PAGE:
I am managing at the moment keeping my head at a tilt although it is a pain in the neck - literally. I go through phases of being very self conscious and then other times I "forget" about it. I am in the conscious phase at the moment. I remember at school we had a teacher (a nun as it was) who had an eye that did not move in sequence. Gosh how we used to make fun of her. And I can't help feeling that this is what people do to me!! Karma...... A few weeks ago I was at a dinner party and had a pleasant but drunk man next to me. Out of the blue he said "You shouldn't worry about your funny eye - it adds interest" WTF to make of that!!??? I haven't met anyone else with an aneurysm - never mind the eye problem that seems to commonly go with it. So its just nice to meet you and the others out there. And although there are others out there far worse off - its tough and exhausting sometimes to always have to feel "grateful" that one is not dead or more disabled. I wish you all the best in getting back to work. And well done - you have obviously drawn deep and achieved a lot in recent months. All best Cleo xxx

  • I too have been left with a "wonky" eye. I had a traumatic, wide necked, burst aneurysm and SAH which was coiled in September 2008, at JRH Oxford. However, in January 2015, after a hard blow to the head, I developed a slow leak resulting in 3rd nerve palsy and a need for further coiling. I needed 3 blood transfusions after my femoral artery wouldn't stop bleeding too. I'm very glad to still be here so it seems petty to moan about my eye but... I know you all understand! I used to enjoy putting on make-up ...

    I have a question about "strenuous exercise". I started going to classes that are really quite hard and make my face bright red with effort. Am I putting myself at risk?

    I DO NOT EVER want another aneurysm....2 are more than enough.

  • Hi Moira ...my neuro advised me to stop running which I used to enjoy. He advised the the best exercise for people with anuerysms is pilates/yoga/tai chi type stuff (nothing thst raises the blood pressure too much I guess) Just do what's comfortable for you...I know when I do too much I feel dreadful.

    Kind regards

    Lynne

  • Hi Moira

    My neuro said to avoid deep sea diving - but everything else was ok. I do run and have done some half marathons since my aneurysm was coiled. I sometimes get the impression that my neuro does not have a very large sample of people in my position i.e. fit and healthy (besides the eye) survivors of aneurysms to really be able to know that much!! He in fact admitted as much - that knowledge about survivors of aneurysms is still pretty new and evolving. And of course each of our cases is unique.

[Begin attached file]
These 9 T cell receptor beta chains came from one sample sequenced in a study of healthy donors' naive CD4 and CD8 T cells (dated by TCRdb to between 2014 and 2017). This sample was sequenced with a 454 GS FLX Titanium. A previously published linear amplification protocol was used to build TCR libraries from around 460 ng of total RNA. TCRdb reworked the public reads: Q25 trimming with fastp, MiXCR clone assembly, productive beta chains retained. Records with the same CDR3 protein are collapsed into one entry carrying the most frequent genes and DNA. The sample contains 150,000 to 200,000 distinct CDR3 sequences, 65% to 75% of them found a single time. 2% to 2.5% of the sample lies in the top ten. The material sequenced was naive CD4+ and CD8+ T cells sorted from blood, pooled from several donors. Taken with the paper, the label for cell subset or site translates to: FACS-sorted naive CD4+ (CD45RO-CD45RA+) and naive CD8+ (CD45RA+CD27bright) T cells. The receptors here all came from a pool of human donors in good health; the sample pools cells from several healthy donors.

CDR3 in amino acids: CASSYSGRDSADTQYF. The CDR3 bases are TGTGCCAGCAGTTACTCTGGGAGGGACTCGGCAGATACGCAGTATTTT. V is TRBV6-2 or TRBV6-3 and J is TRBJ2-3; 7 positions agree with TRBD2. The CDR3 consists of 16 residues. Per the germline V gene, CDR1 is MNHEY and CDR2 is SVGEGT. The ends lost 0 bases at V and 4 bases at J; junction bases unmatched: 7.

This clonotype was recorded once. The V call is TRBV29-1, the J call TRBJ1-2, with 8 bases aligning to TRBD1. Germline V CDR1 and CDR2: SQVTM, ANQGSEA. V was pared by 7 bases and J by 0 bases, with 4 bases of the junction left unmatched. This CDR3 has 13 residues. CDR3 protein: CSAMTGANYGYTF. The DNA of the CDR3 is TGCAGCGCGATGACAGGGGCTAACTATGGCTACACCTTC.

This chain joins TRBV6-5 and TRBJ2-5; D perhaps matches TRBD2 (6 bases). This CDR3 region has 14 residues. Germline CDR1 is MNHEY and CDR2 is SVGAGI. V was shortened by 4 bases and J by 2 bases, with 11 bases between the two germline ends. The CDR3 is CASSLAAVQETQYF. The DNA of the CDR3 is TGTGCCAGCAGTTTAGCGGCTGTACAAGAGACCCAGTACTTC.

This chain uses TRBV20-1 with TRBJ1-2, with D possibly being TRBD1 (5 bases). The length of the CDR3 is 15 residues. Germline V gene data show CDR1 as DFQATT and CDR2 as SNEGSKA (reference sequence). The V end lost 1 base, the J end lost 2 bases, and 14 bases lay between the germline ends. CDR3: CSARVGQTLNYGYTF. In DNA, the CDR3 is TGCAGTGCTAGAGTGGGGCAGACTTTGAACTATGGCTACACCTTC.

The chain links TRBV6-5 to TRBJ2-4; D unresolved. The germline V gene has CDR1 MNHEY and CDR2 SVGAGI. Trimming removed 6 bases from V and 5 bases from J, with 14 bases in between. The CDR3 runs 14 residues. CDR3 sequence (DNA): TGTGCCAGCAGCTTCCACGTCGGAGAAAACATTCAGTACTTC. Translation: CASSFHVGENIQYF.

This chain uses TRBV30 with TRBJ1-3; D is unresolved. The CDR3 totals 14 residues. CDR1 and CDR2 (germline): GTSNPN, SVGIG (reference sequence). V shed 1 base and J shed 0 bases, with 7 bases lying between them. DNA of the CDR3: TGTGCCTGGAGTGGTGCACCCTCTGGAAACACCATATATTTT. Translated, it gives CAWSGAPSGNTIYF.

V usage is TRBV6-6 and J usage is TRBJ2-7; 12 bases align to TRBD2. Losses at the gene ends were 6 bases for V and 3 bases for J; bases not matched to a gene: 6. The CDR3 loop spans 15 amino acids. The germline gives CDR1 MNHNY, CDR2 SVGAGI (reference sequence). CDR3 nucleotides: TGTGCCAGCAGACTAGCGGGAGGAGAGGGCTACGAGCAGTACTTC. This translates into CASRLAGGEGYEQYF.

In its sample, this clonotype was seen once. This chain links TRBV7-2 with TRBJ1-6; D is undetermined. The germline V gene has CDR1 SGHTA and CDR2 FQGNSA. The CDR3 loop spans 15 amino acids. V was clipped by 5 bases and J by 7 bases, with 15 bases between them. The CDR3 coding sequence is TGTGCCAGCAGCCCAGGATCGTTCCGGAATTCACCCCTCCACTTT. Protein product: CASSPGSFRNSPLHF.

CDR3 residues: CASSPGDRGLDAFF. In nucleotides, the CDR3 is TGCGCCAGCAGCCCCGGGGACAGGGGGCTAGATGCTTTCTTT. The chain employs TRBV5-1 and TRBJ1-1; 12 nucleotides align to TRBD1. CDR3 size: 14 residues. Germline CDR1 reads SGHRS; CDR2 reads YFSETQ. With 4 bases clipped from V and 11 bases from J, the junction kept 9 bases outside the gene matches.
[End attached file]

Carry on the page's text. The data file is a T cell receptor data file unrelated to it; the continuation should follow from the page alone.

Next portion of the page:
All best

    Cleo

  • I had vision distortion about 3 months after coiling. It felt like the lens of both eyes had dropped to different levels. I could see perfectly well if I closed one eye. I was diagnosed with simple partial seizure then treated for epilipsy. They treated me badly in the hospital. They over medicated. Ruined my balance. Resulting in many falls. I was taken off the meds and now I'm much better. On the meds I became an old woman overnight.

  • Timely that this one popped up, I'm waiting on referrals to opthalmology and neuro... SAH drained and coiled February 2015, elective coiling of Superior Cerebellar Aneurysm March 2016, with the third Early Choroidal Aneurysm left alone, because it's too small at this stage for coiling, and in a 'risky' position, so they'll only 'go in' if they really have to.

    Prior to the SAH, I'd had photosensitive hemiplegic migraines with visual aura all my life, and now my optician feels that my current visual disturbances are related to the blood supply to my retinas. After the initial haemorrhage, I slowly realised that my vision wasn't quite right, mainly 'lights' and 'spangly' flashes in my peripheral fields, but, when I asked for the visual field tests, I came out with 'textbook perfect' vision. Over time, I've 'normalised' the weird optical stuff, turning my head to read the left-hand side of a page, and spinning my chair to face people when they try to stand behind me and talk. (Makes me feel vaguely nauseous when I can only half-see the person who is talking to me, I know, it's odd.)

    There was a slight change to my spectacle prescription after the SAH, and a degree of astigmatism noted, which hadn't been there previously. My eyes never really 'settled' after the first surgery, and there's been some deterioration since the second. From personal experience, I know that some of it is just my regular Autumn thing, the angle and quality of the Autumn sun always did tip me into migraine territory, having a heavy pink tint on my 'outside' spectacle lenses seemed to help a bit.

    I'll 'watch this space', even if I have to keep closing one eye.